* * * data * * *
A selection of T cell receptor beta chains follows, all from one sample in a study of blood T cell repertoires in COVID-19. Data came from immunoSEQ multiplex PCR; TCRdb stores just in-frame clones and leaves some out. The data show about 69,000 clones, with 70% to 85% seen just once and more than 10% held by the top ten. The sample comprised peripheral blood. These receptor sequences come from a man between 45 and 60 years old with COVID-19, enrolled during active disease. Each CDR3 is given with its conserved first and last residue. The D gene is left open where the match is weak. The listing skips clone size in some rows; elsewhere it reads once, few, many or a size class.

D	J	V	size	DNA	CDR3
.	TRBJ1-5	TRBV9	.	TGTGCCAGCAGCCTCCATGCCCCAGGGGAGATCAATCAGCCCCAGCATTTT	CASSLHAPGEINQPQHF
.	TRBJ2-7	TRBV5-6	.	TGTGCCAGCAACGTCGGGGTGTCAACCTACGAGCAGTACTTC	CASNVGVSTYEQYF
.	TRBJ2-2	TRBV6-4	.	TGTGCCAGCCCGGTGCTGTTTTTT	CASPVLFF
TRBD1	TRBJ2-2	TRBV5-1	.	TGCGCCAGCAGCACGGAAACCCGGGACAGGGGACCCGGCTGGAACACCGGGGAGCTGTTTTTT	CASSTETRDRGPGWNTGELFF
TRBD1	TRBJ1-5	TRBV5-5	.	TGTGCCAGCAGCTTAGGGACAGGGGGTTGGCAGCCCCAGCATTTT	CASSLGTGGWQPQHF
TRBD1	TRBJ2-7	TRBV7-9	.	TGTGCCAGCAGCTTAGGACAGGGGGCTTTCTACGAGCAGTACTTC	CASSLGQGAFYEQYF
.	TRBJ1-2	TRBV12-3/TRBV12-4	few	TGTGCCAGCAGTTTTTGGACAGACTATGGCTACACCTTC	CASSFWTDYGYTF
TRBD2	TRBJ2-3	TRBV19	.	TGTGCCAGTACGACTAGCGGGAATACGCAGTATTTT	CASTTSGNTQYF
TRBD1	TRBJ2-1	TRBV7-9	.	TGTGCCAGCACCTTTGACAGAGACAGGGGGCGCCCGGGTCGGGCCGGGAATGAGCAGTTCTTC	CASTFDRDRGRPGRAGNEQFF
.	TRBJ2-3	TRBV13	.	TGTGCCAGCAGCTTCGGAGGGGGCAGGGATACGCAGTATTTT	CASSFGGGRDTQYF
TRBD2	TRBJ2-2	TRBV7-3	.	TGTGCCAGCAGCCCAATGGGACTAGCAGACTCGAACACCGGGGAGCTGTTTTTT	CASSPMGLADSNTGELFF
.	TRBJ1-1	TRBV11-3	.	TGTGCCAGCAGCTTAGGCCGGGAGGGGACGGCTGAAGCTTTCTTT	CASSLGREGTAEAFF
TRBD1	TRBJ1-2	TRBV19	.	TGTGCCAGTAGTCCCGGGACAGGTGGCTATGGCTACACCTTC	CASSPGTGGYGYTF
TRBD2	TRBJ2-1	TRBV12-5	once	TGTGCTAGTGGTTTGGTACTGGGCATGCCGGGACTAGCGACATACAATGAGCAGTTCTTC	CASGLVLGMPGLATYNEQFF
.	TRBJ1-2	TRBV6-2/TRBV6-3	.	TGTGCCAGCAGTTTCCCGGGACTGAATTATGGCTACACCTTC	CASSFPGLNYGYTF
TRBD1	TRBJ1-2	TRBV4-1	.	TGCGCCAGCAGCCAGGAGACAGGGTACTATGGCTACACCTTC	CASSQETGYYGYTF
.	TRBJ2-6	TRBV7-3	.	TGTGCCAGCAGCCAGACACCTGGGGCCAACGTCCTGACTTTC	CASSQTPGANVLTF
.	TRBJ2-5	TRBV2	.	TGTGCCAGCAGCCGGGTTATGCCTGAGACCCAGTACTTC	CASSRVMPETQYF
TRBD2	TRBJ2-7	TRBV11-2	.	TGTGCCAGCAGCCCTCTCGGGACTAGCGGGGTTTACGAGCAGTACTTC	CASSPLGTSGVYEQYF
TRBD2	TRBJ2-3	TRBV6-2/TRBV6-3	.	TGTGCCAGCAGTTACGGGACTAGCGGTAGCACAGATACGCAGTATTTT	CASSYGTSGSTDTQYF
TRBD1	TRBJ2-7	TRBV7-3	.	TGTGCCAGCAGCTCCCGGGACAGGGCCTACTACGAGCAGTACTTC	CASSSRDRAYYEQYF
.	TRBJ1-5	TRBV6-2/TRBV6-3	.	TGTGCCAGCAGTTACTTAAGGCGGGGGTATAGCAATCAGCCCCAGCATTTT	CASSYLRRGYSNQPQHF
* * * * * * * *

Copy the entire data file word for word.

A selection of T cell receptor beta chains follows, all from one sample in a study of blood T cell repertoires in COVID-19. Data came from immunoSEQ multiplex PCR; TCRdb stores just in-frame clones and leaves some out. The data show about 69,000 clones, with 70% to 85% seen just once and more than 10% held by the top ten. The sample comprised peripheral blood. These receptor sequences come from a man between 45 and 60 years old with COVID-19, enrolled during active disease. Each CDR3 is given with its conserved first and last residue. The D gene is left open where the match is weak. The listing skips clone size in some rows; elsewhere it reads once, few, many or a size class.

D	J	V	size	DNA	CDR3
.	TRBJ1-5	TRBV9	.	TGTGCCAGCAGCCTCCATGCCCCAGGGGAGATCAATCAGCCCCAGCATTTT	CASSLHAPGEINQPQHF
.	TRBJ2-7	TRBV5-6	.	TGTGCCAGCAACGTCGGGGTGTCAACCTACGAGCAGTACTTC	CASNVGVSTYEQYF
.	TRBJ2-2	TRBV6-4	.	TGTGCCAGCCCGGTGCTGTTTTTT	CASPVLFF
TRBD1	TRBJ2-2	TRBV5-1	.	TGCGCCAGCAGCACGGAAACCCGGGACAGGGGACCCGGCTGGAACACCGGGGAGCTGTTTTTT	CASSTETRDRGPGWNTGELFF
TRBD1	TRBJ1-5	TRBV5-5	.	TGTGCCAGCAGCTTAGGGACAGGGGGTTGGCAGCCCCAGCATTTT	CASSLGTGGWQPQHF
TRBD1	TRBJ2-7	TRBV7-9	.	TGTGCCAGCAGCTTAGGACAGGGGGCTTTCTACGAGCAGTACTTC	CASSLGQGAFYEQYF
.	TRBJ1-2	TRBV12-3/TRBV12-4	few	TGTGCCAGCAGTTTTTGGACAGACTATGGCTACACCTTC	CASSFWTDYGYTF
TRBD2	TRBJ2-3	TRBV19	.	TGTGCCAGTACGACTAGCGGGAATACGCAGTATTTT	CASTTSGNTQYF
TRBD1	TRBJ2-1	TRBV7-9	.	TGTGCCAGCACCTTTGACAGAGACAGGGGGCGCCCGGGTCGGGCCGGGAATGAGCAGTTCTTC	CASTFDRDRGRPGRAGNEQFF
.	TRBJ2-3	TRBV13	.	TGTGCCAGCAGCTTCGGAGGGGGCAGGGATACGCAGTATTTT	CASSFGGGRDTQYF
TRBD2	TRBJ2-2	TRBV7-3	.	TGTGCCAGCAGCCCAATGGGACTAGCAGACTCGAACACCGGGGAGCTGTTTTTT	CASSPMGLADSNTGELFF
.	TRBJ1-1	TRBV11-3	.	TGTGCCAGCAGCTTAGGCCGGGAGGGGACGGCTGAAGCTTTCTTT	CASSLGREGTAEAFF
TRBD1	TRBJ1-2	TRBV19	.	TGTGCCAGTAGTCCCGGGACAGGTGGCTATGGCTACACCTTC	CASSPGTGGYGYTF
TRBD2	TRBJ2-1	TRBV12-5	once	TGTGCTAGTGGTTTGGTACTGGGCATGCCGGGACTAGCGACATACAATGAGCAGTTCTTC	CASGLVLGMPGLATYNEQFF
.	TRBJ1-2	TRBV6-2/TRBV6-3	.	TGTGCCAGCAGTTTCCCGGGACTGAATTATGGCTACACCTTC	CASSFPGLNYGYTF
TRBD1	TRBJ1-2	TRBV4-1	.	TGCGCCAGCAGCCAGGAGACAGGGTACTATGGCTACACCTTC	CASSQETGYYGYTF
.	TRBJ2-6	TRBV7-3	.	TGTGCCAGCAGCCAGACACCTGGGGCCAACGTCCTGACTTTC	CASSQTPGANVLTF
.	TRBJ2-5	TRBV2	.	TGTGCCAGCAGCCGGGTTATGCCTGAGACCCAGTACTTC	CASSRVMPETQYF
TRBD2	TRBJ2-7	TRBV11-2	.	TGTGCCAGCAGCCCTCTCGGGACTAGCGGGGTTTACGAGCAGTACTTC	CASSPLGTSGVYEQYF
TRBD2	TRBJ2-3	TRBV6-2/TRBV6-3	.	TGTGCCAGCAGTTACGGGACTAGCGGTAGCACAGATACGCAGTATTTT	CASSYGTSGSTDTQYF
TRBD1	TRBJ2-7	TRBV7-3	.	TGTGCCAGCAGCTCCCGGGACAGGGCCTACTACGAGCAGTACTTC	CASSSRDRAYYEQYF
.	TRBJ1-5	TRBV6-2/TRBV6-3	.	TGTGCCAGCAGTTACTTAAGGCGGGGGTATAGCAATCAGCCCCAGCATTTT	CASSYLRRGYSNQPQHF